Coychurch - Gazetteers
Coychurch - Extract from A Topographical Dictionary of Wales by Samuel Lewis 1833
"COYCHURCH, otherwise LLANGRALLO, a parish in the hundred of NEWCASTLE, County Of GLAMORGAN, SOUTH WALES, 2 1/2 miles (E.) from Bridgend, comprising the townships of Higher Coychurch, Lower Coychurch, Pencoed, and Peterston super Montem, each of which separately maintains its own poor, and containing 1079 inhabitants, of which number, 284 are in Lower Coychurch.
It derives its Welsh name from St. Grallo, by whom the church is said to have been founded, and to whom it is dedicated : this saint was nephew to Iltutus, the founder of Lantwit Major, in this county, with which place a connexion appears to be indicated by a circular cross in the churchyard, corresponding in every respect with that at Lantwit, and, from what is said to have been legible of the inscription, which is now totally obliterated, most probably erected by the same persons, viz., Samson, the successor of Iltutus, and Samuel the sculptor.
The living is a rectory, in the archdeaconry and diocese of Llandaf, rated in the king's books at £21. 1. 8., and in the patronage of the Earl of Dunraven. The church, situated in the hamlet of Lower Coychurch, is a spacious and venerable structure, though much dilapidated. There is a chapel of ease at the hamlet of Peterston, with a Welsh Sunday school annexed. Within the limits of the parish are places of worship for Independents and Calvinistic and Wesleyan Methodists, to which, as well as to the church, are attached Sunday schools, supported by subscription. Various charitable benefactions of small amount have been left for distribution among the poor.
There are mines of coal in the hamlet of Higher Coychurch, of a bituminous quality, called the Hirwain collieries, in which several of the labouring poor are employed ; and lead-ore has been found in the parish. Out of a rock of magnesian limestone issues a spring, the water of which forms beautiful incrustations ; and there is a cavern in the parish, in which are fine specimens of bright calcareous spar. Near the church is a farm-house, supposed to have been anciently a religious establishment, subordinate to the abbey of Ewenny. The Rev. Thomas Richards, author of a Welsh and English Dictionary, was forty years curate of this parish.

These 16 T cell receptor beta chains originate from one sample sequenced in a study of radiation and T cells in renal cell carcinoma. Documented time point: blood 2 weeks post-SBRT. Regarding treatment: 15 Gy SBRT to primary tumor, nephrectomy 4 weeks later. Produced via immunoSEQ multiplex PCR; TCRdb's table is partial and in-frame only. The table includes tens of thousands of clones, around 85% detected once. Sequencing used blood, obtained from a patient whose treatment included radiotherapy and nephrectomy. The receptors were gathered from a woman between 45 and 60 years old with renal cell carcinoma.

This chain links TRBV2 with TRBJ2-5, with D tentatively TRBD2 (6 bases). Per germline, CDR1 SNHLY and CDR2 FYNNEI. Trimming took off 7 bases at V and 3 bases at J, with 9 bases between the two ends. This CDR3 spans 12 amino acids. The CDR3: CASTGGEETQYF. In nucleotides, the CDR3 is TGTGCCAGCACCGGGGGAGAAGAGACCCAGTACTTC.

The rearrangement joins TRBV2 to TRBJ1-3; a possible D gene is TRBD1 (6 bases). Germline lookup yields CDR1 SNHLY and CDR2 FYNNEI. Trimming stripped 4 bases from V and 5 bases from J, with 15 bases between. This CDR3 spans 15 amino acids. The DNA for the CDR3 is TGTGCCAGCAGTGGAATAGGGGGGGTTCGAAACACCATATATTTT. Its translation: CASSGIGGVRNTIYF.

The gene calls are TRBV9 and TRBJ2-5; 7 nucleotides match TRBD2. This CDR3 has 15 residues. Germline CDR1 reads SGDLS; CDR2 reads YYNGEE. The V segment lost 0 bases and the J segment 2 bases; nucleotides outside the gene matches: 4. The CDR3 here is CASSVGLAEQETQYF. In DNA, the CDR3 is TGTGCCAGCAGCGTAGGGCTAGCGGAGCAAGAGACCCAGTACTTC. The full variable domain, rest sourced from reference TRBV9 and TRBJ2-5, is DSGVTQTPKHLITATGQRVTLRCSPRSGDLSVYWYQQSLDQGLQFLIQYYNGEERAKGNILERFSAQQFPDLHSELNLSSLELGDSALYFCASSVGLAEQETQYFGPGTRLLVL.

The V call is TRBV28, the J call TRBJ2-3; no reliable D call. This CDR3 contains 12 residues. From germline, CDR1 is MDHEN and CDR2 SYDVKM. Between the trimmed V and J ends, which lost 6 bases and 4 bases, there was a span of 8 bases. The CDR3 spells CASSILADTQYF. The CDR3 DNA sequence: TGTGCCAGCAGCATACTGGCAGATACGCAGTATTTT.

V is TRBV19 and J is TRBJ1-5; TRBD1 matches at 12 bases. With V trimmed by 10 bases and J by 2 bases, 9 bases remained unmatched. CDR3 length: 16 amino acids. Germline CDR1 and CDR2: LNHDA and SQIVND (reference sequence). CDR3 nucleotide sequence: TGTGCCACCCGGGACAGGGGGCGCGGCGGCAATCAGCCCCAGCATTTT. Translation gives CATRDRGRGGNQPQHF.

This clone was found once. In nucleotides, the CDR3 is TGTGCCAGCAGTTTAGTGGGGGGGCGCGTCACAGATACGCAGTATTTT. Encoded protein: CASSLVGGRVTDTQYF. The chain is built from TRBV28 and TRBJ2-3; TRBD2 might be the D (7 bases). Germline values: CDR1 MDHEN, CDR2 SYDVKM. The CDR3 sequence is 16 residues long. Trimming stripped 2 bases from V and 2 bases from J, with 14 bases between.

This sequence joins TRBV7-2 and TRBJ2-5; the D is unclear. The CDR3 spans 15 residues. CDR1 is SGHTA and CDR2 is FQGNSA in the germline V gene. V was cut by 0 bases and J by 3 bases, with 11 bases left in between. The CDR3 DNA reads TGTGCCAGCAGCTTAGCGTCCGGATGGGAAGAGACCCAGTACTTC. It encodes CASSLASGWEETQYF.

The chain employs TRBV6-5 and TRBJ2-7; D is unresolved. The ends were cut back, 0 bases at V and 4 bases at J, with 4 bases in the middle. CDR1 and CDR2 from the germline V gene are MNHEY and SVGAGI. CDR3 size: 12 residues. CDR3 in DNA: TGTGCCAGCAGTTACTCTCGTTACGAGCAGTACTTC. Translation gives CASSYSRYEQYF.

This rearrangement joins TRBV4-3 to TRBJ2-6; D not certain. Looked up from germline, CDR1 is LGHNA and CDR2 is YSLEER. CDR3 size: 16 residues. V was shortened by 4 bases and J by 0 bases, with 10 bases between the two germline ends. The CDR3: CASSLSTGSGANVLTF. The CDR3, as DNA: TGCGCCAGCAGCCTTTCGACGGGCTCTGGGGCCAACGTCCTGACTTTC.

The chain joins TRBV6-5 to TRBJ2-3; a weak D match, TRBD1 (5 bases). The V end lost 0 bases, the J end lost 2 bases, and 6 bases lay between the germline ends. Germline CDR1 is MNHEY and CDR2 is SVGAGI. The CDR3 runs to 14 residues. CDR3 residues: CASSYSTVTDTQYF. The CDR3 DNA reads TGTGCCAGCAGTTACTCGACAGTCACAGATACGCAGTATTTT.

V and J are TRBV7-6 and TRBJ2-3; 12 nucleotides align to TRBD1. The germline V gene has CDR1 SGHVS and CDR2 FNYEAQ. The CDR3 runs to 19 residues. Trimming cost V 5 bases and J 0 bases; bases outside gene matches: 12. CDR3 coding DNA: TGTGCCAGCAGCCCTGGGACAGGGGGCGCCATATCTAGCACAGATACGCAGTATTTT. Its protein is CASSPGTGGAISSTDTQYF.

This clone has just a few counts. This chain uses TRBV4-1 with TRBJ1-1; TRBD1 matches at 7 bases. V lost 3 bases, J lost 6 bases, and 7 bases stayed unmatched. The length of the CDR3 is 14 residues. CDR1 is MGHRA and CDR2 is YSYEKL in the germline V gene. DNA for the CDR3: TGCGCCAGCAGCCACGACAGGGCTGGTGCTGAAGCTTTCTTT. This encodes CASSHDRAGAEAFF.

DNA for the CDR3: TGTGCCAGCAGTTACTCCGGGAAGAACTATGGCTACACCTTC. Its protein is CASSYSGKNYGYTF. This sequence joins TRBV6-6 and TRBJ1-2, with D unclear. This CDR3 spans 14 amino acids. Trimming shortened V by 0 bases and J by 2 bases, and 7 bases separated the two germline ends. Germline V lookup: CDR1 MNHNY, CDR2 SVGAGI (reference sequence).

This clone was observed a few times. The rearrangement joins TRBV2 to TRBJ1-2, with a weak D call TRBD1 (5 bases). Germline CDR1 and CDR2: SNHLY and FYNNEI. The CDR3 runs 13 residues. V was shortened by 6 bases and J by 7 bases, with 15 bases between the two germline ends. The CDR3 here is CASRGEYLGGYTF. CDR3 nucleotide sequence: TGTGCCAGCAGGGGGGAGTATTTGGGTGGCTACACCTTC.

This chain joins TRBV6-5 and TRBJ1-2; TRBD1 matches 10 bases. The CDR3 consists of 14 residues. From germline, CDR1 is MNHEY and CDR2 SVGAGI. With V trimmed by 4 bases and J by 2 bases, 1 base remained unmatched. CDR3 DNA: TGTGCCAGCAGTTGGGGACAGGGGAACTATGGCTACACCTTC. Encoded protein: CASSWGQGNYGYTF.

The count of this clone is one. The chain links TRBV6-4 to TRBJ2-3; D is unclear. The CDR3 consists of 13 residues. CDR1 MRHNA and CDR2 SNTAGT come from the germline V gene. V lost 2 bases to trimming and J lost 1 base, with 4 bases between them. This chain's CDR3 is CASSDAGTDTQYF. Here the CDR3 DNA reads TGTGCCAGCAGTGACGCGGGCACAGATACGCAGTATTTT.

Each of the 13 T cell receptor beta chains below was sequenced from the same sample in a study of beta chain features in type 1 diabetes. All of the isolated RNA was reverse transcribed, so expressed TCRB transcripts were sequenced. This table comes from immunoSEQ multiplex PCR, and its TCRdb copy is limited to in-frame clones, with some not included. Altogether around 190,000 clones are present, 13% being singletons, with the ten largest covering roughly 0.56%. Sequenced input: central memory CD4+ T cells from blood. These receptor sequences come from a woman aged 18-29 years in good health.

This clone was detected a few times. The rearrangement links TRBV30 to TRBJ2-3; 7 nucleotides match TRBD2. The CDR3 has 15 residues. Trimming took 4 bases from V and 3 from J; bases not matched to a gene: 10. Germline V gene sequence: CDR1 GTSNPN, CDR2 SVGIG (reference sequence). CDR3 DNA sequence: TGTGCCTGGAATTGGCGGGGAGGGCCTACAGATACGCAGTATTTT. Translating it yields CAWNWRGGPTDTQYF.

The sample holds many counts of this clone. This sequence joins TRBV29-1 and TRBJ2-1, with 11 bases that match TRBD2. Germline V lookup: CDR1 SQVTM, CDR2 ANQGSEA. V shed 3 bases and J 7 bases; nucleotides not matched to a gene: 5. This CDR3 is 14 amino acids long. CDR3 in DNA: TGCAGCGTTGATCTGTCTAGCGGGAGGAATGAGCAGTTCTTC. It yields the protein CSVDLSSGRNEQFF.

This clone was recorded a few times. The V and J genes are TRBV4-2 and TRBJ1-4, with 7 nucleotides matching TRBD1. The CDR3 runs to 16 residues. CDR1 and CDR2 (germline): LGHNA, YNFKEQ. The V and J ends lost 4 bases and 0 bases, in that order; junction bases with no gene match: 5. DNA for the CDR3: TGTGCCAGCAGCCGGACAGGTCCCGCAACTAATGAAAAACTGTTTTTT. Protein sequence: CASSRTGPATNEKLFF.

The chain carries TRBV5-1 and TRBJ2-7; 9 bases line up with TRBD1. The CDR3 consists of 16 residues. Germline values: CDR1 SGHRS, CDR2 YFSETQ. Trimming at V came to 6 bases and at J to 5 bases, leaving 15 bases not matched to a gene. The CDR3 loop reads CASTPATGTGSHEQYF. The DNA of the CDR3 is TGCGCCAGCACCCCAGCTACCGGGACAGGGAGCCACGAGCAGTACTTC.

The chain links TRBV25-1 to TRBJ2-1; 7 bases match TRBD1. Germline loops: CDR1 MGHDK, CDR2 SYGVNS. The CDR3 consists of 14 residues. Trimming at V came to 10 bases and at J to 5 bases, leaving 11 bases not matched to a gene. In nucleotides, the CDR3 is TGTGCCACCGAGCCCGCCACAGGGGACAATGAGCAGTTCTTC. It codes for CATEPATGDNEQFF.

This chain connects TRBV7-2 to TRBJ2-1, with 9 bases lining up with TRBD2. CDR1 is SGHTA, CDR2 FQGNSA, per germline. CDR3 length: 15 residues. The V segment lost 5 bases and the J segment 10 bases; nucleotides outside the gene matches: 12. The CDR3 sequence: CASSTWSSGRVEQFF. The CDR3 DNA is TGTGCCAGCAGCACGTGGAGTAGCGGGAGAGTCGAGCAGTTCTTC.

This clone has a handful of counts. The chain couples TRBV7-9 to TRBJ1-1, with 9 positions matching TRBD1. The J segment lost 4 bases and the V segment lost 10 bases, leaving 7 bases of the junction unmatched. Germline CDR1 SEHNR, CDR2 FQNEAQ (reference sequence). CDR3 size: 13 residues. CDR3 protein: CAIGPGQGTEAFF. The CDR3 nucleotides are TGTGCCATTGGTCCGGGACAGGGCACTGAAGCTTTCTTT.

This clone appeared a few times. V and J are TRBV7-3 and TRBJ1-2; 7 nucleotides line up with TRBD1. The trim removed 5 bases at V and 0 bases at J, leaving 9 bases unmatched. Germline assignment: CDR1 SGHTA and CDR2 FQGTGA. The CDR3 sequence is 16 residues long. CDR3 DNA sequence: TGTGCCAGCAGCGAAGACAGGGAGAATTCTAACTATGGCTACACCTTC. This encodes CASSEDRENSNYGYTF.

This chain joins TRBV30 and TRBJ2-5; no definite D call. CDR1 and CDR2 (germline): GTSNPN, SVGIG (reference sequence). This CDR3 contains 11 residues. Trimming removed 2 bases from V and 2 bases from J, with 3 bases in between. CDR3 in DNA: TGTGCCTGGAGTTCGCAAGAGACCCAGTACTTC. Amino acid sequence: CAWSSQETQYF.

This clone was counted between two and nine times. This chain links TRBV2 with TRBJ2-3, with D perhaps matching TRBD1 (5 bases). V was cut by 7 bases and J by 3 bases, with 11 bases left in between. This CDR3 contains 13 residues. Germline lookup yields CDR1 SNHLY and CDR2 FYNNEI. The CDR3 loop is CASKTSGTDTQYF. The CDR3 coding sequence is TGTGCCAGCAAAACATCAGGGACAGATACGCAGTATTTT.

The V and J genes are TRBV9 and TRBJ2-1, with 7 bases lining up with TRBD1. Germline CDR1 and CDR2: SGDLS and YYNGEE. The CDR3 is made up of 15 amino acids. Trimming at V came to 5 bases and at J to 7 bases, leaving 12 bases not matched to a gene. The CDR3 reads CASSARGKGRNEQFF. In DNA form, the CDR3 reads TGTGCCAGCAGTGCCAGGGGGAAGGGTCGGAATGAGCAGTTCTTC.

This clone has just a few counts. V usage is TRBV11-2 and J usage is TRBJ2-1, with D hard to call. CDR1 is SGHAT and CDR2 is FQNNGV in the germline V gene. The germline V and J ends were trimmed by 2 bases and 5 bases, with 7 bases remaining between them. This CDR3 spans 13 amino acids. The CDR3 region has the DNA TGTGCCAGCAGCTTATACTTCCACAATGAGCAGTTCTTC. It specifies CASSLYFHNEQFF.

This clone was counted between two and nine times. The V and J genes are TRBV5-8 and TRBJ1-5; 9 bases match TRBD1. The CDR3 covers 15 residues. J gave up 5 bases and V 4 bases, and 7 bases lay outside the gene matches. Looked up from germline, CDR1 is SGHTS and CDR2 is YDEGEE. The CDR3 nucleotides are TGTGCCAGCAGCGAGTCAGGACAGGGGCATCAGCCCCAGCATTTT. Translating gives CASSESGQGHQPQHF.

The average annual expenditure of the whole parish, for the support of the poor, amounts to £ 339.17-, of which the average proportion of Lower Coychurch is £ 64. 17.
COYCHURCH (HIGHER), a hamlet in the parish of COYCHURCH, hundred of NEWCASTLE, county of GLAMORGAN, SOUTH WALES, 5 miles (N. E. by E.) from Bridgend, containing 259 inhabitants. It is bounded on the north by the river Ewenny, and contains some collieries of bituminous coal, called the Hirwaun collieries, which are situated at the foot of the Cevn Hirgoed mountain. There is a place of worship for Independents, with a Sunday school in connexion with it. Some small benefactions, amounting to about £24, have been given for the benefit of the poor of this hamlet, of which £ 14 were applied towards the erection of a house for their reception ; and the sum of fifty shillings per annum, arising out of a tenement, is regularly distributed among such as do not receive parochial relief. This hamlet is assessed separately for the support of its poor ; the average annual expenditure is £ 109. 11."
PENCOED (PEN-COED), a township, in the parish of COYCHURCH, union of BRIDGEND-AND-COWBRIDGE, hundred of NEWCASTLE, county of GLAMORGAN, SOUTH WALES, 4 miles (E. by N.) from Bridgend; containing 421 inhabitants. This place, the name of which signifies " the head of the wood," is situated on the road from Bridgend to Llantrissant, at a short distance from the right bank of the Ewenny river. A house has been built for the poor, at the expense of £32, out of a sum of £47 left by two individuals; and a trifling sum is annually distributed among them, arising from a bequest by two other persons. There is a place of worship for Calvinistic Methodists, by whom a Sunday school, containing 100 males and females, is gratuitously conducted; and a day school, in which are 25 children, is partly supported by subscriptions from the rector of the parish and a lady, and partly by payments from the children. [A Topographical Dictionary of Wales by Samuel Lewis 1833 © Mel Lockie 2016]